We headed for Fyren, the islands lighthouse at the southern tip of the island and carefully checked the gardens there. The amount of foliage at this time of year makes things difficult, there is a lot of it on this island, perhaps its only major drawback with regard to it's rarity potential. After nothing of real note we worked our way backed past the shallets, a few phyllosc warblers the only migrants. At the main village, Storahamn, we looked up to see more Swallow, these birds feeding in the evening sun along with a larger bird which drew by full attention! As soon as I got the binoculars on it I knew what it was, a NIGHTJAR! It fed over us briefly, though at the same time giving us incredible views . The bird was feeding in bright, evening sunshine, far from an everyday occurance. A very good record for the island, these birds are very rare on passage in autumn, this was in fact only my third ever NIGHTJAR. Even better, it was a lifer for John and we were well chuffed with ourselves. Nice to find a rarity, the first in a while. The bird dissapeared to the north and we went after it only to hear a familiar wader call, moments later three Greenshank passed southwest overhead. A minute later another waderlike call though this one was familiar to me and certainly not a shorebird, rather it was the contact call of juvenile Caspian Tern. We looked up to see two birds, a first calender and an adult moving southwest, a good bird on the island. A while later I had a brief view of the NIGHTJAR again moving south, after which time we did not see it again. A superb evenings birding...


 Sunset on Landsort.

An early night followed in order to get up early at 4am. We made our way to the lighthouse before sunrise, the weather though had taken an unexpected turn for the worst. Nevertheless, the lighthouse was as always impressive. A check at its base revealed a casualty, a Lesser Whitethroat, the bird hitting the light at night and expiring.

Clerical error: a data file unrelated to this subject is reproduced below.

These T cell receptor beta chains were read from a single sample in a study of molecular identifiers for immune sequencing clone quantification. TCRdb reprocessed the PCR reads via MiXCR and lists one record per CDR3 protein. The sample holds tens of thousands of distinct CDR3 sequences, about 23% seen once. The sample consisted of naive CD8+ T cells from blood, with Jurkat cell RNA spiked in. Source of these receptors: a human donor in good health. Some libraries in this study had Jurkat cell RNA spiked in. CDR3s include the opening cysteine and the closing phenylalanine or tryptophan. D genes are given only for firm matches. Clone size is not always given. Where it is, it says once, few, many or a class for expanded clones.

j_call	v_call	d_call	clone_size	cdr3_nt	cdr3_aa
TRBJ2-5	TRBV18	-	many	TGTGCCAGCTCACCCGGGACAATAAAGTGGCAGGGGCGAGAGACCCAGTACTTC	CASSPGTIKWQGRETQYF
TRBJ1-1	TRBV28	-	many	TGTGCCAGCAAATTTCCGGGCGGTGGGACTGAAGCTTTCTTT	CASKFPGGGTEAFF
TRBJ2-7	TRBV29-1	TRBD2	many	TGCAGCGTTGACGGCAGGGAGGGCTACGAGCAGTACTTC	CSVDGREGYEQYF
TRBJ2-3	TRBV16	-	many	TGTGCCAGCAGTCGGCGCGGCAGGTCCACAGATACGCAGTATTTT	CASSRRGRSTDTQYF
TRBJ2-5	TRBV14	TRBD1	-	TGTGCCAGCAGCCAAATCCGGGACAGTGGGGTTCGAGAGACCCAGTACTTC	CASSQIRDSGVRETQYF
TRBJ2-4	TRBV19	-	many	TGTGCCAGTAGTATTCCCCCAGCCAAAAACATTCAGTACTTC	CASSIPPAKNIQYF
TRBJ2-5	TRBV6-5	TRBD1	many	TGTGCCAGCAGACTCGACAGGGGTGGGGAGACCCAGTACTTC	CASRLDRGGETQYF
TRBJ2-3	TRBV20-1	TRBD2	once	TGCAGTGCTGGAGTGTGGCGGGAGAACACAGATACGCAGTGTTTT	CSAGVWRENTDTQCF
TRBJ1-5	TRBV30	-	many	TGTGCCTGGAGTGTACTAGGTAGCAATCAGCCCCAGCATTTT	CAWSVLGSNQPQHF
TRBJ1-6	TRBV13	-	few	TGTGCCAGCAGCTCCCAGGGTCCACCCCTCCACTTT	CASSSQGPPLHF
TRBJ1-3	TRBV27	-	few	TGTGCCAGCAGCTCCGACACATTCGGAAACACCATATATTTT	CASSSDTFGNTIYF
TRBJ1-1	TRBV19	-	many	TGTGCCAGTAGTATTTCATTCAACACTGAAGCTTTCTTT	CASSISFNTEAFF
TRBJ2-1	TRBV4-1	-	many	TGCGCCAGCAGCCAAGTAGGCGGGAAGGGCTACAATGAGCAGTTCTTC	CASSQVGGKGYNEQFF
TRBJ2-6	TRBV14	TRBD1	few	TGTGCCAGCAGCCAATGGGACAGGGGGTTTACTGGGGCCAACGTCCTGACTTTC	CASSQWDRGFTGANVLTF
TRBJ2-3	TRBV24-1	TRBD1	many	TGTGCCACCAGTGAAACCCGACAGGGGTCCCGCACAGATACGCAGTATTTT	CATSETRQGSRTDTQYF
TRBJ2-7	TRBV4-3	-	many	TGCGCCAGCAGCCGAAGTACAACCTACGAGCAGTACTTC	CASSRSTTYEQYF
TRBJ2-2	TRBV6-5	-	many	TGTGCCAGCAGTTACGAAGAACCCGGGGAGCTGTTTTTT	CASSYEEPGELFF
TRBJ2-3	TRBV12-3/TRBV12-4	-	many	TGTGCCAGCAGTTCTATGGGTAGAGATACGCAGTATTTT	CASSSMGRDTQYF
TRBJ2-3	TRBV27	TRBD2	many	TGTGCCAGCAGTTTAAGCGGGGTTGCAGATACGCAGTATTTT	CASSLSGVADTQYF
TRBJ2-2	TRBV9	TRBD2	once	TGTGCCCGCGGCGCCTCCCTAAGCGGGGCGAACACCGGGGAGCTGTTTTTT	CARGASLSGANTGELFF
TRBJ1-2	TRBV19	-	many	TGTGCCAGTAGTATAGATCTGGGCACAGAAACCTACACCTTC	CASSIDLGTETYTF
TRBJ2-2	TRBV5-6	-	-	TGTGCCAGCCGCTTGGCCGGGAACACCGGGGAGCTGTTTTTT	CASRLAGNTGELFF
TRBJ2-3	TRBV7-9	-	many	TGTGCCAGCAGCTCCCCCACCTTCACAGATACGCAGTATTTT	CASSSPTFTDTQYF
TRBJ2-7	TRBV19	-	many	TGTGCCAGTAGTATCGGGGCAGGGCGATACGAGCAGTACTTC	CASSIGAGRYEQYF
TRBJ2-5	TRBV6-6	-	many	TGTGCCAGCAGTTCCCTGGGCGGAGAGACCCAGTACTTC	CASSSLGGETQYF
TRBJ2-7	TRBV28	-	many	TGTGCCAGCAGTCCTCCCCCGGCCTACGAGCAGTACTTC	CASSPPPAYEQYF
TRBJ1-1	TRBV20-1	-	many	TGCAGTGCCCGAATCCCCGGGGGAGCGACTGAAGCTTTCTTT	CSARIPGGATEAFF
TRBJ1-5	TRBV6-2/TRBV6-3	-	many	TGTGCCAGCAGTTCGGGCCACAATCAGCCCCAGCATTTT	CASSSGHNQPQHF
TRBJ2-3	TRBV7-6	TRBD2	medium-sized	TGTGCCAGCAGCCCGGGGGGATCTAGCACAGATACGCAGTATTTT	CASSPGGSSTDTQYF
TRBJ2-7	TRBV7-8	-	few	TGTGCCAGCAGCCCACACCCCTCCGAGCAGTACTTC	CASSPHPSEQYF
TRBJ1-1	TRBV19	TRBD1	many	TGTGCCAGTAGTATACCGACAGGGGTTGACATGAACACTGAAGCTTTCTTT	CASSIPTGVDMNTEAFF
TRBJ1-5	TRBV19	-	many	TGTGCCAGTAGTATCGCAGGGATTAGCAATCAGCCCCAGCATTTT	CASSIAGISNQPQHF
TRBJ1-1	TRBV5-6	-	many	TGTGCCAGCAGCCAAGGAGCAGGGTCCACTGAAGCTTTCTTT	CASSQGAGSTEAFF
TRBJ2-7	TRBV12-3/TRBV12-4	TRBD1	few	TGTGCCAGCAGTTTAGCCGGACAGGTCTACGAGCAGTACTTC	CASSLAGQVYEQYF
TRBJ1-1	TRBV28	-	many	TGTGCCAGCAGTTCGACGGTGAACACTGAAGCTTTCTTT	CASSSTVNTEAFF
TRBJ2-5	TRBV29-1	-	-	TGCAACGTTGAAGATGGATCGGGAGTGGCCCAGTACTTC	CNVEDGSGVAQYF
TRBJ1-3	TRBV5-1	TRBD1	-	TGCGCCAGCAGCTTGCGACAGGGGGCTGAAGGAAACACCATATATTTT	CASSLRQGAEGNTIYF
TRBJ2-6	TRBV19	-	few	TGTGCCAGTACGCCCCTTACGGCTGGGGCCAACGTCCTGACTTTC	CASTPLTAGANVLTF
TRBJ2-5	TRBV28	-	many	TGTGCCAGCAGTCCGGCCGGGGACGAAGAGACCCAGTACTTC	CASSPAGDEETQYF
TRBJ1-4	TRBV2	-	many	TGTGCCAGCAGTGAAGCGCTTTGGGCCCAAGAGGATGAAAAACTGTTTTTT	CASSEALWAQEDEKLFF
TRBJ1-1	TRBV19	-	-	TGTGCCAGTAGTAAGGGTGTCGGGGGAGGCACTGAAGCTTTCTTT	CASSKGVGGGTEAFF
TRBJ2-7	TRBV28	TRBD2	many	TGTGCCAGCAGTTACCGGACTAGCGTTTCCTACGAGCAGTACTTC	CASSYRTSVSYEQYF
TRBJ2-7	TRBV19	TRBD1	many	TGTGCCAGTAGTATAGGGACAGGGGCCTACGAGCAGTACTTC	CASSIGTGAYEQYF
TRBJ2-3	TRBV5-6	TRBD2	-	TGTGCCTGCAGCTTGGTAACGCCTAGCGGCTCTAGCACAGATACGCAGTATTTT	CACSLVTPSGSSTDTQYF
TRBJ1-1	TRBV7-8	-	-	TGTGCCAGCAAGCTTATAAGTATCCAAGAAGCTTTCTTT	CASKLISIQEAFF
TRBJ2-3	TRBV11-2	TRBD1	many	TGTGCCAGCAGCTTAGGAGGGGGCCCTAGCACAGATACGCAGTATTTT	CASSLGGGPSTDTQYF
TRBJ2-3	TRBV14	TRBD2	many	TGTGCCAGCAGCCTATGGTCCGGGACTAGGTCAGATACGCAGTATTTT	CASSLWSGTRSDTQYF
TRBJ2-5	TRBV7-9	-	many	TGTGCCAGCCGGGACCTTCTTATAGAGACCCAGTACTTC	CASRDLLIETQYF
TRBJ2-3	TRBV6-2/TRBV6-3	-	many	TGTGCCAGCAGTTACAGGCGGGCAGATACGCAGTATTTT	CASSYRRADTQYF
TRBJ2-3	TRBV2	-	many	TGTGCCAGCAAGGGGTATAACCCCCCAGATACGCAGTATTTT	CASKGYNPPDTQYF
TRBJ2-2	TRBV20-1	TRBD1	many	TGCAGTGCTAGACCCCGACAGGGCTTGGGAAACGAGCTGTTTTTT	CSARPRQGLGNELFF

Landsort Fyren; The islands lighthouse...




 Another shot of Landsort Fyren, always an impressive sight early in the morning...

We quickly realized the strong, gusting wind and light rain had put a stop to passerine migration, we had hoped for Yellow Wagtails, Tree Pipits and other early migrants to be streaming overhead, so we were a little dissapointed. We set up the scopes and began a seawatch on which the follwing were seen; 4 Lesser Black-Backed Gull, 5 Dunlin, 22 Black Headed Gull, 48 Common/Arctic Tern, 3 Ringed Plover,   1 Wood Sandpiper, 1 SANDWICH TERN, 102 Common Scoter, 21 Wigeon and 14 Teal. The Sandwich Tern is notable as it was my first in Sweden, another rarity, far from common in this part of the world.The weather deteriorated throughout the watch and we gave up around eight to look for passerines. The lighthouse garden held a Pied Flyatcher and Lesser Whitethroats. The village was checked too, a couple ofe Whinchats were nice, as well as a Wheatear. Around the ringing area beside the observatory another Whinchat was seen, along with 5 Spotted Flycatchers. It was hard work though and when the weather inproved and nothing came out to feed in the sunshine we decided the strong wind was perhaps better for eawatching. At Vaderbunkaren it proved slow, thought birds were passing for a while and we saw the following there; 18 Common/Arctic Tern, 29 Common Scoter, 2 Dunlin, 2 Spotted Redshank, 1 Ringed Plover and 10 Grey Plover. Previously I have only seen single Grey Plover and ten birds was a good record. The passage then suddenly stopped. The weather continued to be good. The return ferry produced A White-tailed Eagle and a nice Osprey perched in a pine tree fishing. A wonderful trip this, I shall be back....